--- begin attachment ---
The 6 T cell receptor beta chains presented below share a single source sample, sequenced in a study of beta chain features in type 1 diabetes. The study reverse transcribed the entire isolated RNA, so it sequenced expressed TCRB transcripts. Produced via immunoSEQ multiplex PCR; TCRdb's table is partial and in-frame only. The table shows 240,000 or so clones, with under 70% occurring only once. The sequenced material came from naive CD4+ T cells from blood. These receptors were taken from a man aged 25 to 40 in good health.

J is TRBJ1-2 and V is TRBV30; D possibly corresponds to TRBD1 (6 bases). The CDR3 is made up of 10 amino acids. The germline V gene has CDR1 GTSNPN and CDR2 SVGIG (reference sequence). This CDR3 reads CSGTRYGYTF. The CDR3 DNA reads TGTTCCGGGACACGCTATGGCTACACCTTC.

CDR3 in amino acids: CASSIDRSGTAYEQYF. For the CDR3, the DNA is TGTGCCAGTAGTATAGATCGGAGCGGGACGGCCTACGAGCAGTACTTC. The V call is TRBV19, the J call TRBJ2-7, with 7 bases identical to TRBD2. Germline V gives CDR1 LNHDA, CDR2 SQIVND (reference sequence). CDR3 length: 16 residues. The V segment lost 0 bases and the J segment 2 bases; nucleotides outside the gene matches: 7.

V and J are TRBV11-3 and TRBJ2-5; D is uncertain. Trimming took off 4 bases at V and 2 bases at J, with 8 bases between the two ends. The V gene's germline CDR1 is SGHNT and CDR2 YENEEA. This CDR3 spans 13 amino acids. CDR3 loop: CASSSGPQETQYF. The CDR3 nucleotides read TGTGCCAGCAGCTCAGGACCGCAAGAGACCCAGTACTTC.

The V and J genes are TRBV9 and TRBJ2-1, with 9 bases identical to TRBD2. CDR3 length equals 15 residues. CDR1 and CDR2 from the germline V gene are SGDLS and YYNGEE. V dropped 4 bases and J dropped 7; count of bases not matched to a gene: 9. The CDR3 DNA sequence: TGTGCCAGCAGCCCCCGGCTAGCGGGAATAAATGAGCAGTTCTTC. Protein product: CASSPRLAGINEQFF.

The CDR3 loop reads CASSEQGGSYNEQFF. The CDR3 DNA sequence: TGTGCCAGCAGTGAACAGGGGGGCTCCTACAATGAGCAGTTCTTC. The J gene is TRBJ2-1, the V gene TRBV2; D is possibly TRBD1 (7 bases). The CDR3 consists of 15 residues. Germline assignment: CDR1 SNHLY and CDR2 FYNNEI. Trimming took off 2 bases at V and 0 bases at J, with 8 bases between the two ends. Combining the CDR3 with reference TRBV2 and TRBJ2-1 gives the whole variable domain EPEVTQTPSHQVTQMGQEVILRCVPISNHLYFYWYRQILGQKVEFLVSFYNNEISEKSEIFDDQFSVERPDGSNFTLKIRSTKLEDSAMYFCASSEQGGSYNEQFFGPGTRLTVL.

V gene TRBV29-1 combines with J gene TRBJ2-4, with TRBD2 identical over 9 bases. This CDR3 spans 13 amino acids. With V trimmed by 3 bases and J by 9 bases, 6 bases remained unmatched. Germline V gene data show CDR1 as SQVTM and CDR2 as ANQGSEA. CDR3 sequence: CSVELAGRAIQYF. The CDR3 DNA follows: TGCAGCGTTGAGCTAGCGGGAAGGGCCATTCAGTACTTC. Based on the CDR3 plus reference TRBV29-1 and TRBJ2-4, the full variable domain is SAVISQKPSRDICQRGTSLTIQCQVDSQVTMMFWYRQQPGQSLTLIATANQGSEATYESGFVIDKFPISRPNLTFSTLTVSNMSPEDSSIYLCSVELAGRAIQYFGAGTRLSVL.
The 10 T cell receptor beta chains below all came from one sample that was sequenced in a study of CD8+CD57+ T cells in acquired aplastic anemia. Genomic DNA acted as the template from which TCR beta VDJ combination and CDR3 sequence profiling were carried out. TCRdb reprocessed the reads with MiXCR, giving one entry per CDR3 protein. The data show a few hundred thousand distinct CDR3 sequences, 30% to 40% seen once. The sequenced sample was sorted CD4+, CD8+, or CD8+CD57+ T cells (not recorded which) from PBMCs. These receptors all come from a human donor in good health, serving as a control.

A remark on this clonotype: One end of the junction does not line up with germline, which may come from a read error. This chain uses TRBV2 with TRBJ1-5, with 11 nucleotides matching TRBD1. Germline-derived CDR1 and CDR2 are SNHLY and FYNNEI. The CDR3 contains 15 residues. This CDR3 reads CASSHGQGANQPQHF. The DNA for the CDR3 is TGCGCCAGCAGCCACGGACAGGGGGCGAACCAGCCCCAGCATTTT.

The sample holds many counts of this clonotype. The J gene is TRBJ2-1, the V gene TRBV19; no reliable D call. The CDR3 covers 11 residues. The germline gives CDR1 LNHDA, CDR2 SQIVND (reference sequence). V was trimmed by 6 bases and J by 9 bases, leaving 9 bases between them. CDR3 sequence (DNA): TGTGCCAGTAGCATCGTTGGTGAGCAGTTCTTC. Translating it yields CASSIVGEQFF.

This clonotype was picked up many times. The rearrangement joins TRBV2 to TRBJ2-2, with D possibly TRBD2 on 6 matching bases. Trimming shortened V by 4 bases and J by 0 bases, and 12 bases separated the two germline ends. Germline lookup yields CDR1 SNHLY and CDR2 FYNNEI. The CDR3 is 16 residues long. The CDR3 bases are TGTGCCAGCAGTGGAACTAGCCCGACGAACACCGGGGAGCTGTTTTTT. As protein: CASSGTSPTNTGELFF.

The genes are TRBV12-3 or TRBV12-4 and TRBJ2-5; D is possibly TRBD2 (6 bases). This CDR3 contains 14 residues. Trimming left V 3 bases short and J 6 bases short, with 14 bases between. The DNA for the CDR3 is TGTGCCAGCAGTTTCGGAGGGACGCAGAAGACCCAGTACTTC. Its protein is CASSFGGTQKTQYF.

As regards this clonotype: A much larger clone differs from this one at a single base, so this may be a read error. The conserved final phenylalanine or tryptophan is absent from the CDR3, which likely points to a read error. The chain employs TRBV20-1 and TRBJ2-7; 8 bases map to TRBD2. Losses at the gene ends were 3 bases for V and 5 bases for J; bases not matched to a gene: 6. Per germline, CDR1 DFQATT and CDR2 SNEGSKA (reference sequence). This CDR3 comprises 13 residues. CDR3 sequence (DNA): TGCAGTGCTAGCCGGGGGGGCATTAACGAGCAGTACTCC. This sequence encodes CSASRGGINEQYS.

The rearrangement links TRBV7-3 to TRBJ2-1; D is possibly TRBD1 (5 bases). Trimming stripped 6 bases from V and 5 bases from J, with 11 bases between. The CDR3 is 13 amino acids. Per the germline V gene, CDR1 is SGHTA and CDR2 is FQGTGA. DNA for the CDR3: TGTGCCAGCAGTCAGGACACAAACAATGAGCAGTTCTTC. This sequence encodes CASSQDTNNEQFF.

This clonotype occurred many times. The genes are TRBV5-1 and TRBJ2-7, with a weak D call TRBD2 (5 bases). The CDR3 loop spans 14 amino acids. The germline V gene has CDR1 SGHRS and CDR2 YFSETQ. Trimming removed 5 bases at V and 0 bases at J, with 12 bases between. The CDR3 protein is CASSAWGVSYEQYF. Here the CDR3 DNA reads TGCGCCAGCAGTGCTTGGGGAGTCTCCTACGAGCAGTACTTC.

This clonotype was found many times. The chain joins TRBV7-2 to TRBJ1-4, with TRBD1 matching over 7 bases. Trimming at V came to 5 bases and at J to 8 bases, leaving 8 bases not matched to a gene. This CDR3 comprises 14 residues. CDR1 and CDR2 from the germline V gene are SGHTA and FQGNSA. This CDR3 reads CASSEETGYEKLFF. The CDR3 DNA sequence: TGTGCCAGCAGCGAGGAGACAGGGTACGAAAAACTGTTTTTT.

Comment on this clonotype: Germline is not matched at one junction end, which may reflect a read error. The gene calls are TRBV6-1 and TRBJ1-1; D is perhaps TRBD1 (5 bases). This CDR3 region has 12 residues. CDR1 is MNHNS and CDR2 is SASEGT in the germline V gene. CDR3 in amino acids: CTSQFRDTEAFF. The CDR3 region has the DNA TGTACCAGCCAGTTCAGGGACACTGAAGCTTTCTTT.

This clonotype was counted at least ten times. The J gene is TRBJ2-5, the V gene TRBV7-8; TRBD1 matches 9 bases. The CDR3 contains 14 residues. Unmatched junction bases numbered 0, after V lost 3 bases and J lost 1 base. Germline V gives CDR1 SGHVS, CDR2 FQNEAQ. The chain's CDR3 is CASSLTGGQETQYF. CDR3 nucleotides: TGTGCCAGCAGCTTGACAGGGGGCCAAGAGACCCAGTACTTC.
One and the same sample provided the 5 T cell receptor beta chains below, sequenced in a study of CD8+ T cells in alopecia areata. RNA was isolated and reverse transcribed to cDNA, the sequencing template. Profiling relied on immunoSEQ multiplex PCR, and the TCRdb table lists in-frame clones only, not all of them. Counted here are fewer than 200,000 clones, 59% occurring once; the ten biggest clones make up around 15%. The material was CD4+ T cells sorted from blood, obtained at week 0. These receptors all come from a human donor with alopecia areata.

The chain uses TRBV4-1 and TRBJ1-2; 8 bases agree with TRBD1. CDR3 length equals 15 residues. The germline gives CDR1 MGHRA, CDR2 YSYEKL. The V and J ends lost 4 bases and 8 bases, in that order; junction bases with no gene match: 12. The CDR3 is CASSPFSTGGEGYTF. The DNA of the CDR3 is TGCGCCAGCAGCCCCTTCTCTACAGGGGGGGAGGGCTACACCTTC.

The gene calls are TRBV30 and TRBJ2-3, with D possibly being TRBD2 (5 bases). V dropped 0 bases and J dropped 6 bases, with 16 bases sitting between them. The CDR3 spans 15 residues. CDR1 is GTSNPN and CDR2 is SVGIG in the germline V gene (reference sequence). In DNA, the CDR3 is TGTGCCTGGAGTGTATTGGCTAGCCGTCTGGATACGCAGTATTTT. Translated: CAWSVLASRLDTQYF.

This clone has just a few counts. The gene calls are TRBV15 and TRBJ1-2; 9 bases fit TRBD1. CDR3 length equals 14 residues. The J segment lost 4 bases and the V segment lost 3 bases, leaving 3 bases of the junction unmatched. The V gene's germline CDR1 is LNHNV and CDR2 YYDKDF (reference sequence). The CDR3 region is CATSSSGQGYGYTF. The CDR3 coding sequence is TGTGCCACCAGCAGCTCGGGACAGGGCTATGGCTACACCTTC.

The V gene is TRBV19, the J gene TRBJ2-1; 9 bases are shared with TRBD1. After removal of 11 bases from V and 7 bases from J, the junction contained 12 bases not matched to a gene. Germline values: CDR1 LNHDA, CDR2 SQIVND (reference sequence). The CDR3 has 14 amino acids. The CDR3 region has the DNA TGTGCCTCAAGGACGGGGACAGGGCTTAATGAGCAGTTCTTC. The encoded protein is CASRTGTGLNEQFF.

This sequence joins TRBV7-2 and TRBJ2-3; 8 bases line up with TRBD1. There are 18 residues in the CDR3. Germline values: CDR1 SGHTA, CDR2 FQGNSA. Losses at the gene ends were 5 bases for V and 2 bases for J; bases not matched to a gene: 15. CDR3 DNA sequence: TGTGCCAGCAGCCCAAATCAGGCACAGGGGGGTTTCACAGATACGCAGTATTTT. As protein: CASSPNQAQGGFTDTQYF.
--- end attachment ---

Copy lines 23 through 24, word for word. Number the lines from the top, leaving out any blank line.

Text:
The V gene is TRBV19, the J gene TRBJ2-1; 9 bases are shared with TRBD1. After removal of 11 bases from V and 7 bases from J, the junction contained 12 bases not matched to a gene. Germline values: CDR1 LNHDA, CDR2 SQIVND (reference sequence). The CDR3 has 14 amino acids. The CDR3 region has the DNA TGTGCCTCAAGGACGGGGACAGGGCTTAATGAGCAGTTCTTC. The encoded protein is CASRTGTGLNEQFF.

This sequence joins TRBV7-2 and TRBJ2-3; 8 bases line up with TRBD1. There are 18 residues in the CDR3. Germline values: CDR1 SGHTA, CDR2 FQGNSA. Losses at the gene ends were 5 bases for V and 2 bases for J; bases not matched to a gene: 15. CDR3 DNA sequence: TGTGCCAGCAGCCCAAATCAGGCACAGGGGGGTTTCACAGATACGCAGTATTTT. As protein: CASSPNQAQGGFTDTQYF.